HASBRO – MATTEL: Hasbro is eyeing rival toymaker Mattel for a potential takeover, according to The Wall Street Journal. Mattel’s market value is approximately $5 billion, which is less than half as much as Hasbro’s. Mattel has been struggling with losses and weak sales, which forced it to suspend its dividend and scale back new product launches. The company’s new CEO Margo Georgiadis warned it would miss its full-year revenue forecast.
The toy business is at a crossroads, and the pressure is palpable. More and more tech-centric startups are shaking up the industry and giving the toy giants a run for their money. Just last night, SmartGurlz, a developer of a coding robot for young girls, appeared on an episode of Shark Tank and landed a $200,000 investment from Daymond John. In less than six months, the company has reportedly brought in $250,000 in sales. SmartGurlz is the latest to join STEM-focused toy upstarts, including GoldieBlox, Wonder Workshop, and LittleBits.
As Fortune’s Michal Lev-Ram reported in a September feature on Mattel’s innovation efforts:
“Regardless of what they make, toy startups have an advantage that Mattel, Hasbro, and Lego lack: They can start supply chains and distribution models from scratch. That means they can “fail fast,” testing products with the rapidity of a tech company, and tap e-commerce and digital advertising instead of breaking into bricks and mortar and shelling out millions for TV ads. In all these ways, the startups are much farther down a road that Big Toy is still scouting out.”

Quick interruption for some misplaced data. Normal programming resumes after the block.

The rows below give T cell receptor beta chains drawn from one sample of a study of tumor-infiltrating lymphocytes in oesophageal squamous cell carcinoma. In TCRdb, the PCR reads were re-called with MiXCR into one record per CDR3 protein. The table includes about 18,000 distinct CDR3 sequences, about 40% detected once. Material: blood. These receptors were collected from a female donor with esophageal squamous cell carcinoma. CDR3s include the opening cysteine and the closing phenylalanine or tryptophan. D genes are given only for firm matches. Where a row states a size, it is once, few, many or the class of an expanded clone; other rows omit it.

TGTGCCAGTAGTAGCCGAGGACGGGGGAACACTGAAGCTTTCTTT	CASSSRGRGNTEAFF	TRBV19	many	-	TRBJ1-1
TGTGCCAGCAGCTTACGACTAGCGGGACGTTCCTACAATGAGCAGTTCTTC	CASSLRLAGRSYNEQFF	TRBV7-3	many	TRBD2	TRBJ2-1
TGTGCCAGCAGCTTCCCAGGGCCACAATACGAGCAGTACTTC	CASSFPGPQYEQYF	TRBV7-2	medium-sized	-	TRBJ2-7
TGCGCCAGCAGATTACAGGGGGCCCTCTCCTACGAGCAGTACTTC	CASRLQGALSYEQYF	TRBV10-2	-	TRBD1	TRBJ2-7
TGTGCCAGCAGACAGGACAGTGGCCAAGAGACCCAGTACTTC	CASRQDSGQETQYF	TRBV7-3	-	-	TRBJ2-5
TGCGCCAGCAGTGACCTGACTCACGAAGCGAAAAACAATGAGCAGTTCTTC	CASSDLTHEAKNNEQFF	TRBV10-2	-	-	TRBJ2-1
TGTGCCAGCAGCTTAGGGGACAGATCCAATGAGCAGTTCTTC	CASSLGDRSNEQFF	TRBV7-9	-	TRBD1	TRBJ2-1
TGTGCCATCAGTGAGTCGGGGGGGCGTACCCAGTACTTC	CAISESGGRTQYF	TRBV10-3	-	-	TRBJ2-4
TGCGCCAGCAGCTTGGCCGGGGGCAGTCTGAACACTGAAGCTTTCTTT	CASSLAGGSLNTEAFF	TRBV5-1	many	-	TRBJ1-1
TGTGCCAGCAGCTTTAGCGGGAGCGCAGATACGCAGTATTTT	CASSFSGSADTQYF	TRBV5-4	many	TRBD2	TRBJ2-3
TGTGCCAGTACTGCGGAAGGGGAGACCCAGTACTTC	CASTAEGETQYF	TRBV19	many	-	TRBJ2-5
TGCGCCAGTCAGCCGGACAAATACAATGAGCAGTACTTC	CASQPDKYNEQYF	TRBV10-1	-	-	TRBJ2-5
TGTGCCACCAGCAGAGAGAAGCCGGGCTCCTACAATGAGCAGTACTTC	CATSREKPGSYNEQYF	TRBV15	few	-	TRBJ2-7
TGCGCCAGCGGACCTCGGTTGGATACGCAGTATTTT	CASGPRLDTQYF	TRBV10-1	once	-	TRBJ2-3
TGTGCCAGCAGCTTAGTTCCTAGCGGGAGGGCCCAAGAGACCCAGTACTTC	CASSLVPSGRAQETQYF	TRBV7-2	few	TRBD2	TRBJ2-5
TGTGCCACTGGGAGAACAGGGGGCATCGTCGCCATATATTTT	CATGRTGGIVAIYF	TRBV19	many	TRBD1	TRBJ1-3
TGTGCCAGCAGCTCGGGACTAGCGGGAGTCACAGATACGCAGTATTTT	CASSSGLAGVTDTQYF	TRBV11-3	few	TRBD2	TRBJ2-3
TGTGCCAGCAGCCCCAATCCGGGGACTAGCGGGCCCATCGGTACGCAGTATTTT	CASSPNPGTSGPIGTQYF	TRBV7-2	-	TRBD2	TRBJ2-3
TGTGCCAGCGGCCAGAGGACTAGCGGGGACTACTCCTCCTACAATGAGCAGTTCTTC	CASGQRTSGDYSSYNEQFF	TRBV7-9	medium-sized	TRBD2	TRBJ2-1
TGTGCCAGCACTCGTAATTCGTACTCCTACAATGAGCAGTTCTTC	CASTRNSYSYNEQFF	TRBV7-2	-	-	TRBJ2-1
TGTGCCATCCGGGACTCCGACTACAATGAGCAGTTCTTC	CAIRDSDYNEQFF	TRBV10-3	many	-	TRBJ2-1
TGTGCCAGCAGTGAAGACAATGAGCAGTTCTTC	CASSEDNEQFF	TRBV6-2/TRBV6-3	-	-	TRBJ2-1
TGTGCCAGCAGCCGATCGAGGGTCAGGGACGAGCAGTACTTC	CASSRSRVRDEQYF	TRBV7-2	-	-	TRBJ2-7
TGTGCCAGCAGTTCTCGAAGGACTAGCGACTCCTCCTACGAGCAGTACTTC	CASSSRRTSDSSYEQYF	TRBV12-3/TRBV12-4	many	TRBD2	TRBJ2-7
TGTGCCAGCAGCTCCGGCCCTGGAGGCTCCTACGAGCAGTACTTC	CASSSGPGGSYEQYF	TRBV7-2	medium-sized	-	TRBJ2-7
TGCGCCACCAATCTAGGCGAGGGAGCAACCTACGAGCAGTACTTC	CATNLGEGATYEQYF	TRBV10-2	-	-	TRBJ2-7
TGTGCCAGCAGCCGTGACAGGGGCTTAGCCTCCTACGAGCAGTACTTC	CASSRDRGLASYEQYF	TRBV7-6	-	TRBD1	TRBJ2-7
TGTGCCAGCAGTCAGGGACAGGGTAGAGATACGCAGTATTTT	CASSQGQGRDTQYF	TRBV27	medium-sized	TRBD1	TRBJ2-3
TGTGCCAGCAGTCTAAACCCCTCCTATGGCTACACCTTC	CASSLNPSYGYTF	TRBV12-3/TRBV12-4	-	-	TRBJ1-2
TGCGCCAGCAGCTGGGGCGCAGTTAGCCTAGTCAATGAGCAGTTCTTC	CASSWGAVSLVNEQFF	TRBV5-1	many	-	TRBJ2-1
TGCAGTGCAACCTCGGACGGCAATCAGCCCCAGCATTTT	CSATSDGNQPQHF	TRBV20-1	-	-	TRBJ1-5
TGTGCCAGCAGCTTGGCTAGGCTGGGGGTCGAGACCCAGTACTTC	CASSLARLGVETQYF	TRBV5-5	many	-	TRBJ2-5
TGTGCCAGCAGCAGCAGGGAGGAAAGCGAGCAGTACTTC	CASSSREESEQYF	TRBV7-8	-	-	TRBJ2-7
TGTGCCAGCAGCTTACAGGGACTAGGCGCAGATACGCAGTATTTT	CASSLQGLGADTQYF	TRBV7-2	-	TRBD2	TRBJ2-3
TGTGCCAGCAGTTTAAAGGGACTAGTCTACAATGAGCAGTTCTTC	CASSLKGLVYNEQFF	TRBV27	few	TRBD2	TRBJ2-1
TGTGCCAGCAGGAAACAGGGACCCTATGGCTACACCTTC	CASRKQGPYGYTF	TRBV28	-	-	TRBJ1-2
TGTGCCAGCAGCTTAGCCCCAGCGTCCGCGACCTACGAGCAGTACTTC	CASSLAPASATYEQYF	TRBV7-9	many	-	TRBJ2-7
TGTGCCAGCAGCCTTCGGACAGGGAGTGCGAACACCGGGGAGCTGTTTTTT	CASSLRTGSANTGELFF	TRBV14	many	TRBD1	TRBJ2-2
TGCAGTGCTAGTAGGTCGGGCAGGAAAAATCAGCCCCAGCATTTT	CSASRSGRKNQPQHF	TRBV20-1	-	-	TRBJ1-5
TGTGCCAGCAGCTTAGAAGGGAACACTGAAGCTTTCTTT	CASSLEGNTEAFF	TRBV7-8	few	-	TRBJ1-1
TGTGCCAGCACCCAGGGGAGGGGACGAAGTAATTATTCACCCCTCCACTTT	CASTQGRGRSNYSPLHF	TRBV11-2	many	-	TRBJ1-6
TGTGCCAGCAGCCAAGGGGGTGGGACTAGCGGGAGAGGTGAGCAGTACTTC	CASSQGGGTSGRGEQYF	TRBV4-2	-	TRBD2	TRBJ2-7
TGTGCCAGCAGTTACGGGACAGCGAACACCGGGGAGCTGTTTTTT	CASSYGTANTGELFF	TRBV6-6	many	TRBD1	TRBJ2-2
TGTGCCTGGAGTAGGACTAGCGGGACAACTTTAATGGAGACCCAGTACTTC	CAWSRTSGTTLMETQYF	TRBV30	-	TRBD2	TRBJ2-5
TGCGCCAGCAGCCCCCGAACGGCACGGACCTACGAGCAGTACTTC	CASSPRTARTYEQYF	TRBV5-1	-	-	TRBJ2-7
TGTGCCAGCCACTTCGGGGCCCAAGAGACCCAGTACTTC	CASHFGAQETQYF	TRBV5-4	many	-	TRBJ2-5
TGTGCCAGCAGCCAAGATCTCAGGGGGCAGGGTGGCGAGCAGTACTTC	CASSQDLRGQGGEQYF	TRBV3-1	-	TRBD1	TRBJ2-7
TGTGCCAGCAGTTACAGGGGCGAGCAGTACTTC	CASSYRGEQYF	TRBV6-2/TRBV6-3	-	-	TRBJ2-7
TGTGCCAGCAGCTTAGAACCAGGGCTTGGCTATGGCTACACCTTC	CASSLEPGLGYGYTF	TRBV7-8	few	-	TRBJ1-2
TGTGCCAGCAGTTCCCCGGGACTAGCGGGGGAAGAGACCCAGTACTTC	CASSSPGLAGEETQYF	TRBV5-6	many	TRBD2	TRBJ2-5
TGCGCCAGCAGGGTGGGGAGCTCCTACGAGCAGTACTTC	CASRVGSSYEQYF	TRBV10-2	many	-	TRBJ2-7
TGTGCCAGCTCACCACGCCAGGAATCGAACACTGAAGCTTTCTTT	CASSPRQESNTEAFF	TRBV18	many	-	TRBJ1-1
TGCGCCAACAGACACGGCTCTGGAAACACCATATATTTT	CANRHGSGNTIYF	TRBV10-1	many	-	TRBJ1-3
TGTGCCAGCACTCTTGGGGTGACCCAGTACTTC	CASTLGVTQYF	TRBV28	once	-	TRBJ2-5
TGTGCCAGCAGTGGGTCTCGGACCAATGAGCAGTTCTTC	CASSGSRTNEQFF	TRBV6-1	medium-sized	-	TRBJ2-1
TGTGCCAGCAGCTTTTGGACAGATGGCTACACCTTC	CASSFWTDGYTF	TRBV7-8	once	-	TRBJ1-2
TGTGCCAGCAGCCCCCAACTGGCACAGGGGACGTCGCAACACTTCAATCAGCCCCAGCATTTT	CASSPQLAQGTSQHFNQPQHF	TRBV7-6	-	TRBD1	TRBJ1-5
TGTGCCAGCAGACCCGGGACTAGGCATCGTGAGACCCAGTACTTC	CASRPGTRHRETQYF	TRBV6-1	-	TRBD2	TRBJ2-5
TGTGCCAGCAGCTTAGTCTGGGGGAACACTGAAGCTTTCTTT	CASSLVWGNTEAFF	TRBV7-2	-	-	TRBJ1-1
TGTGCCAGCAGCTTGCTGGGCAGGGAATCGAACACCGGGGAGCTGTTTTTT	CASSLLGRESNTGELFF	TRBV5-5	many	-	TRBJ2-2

If the Hasbro-Mattel deal goes through, it would unite the two largest U.S. toy makers. But don’t hold your breath. Hasbro approached Mattel at least twice before, first in 1996 and then again in late 2015. A deal did not materialize on either occasion. I’m personally more interested in the next iteration of the toy industry — what does Barbie 2.0 look like? What kinds of toys will millennial parents buy for their kids? Will a Hasbro-Mattel merger keep the giants at the top for the next 5 years or will they succumb to the pressures of the STEM-focused startups encroaching on their turf? Whatever happens, there’s not much time left to figure it out.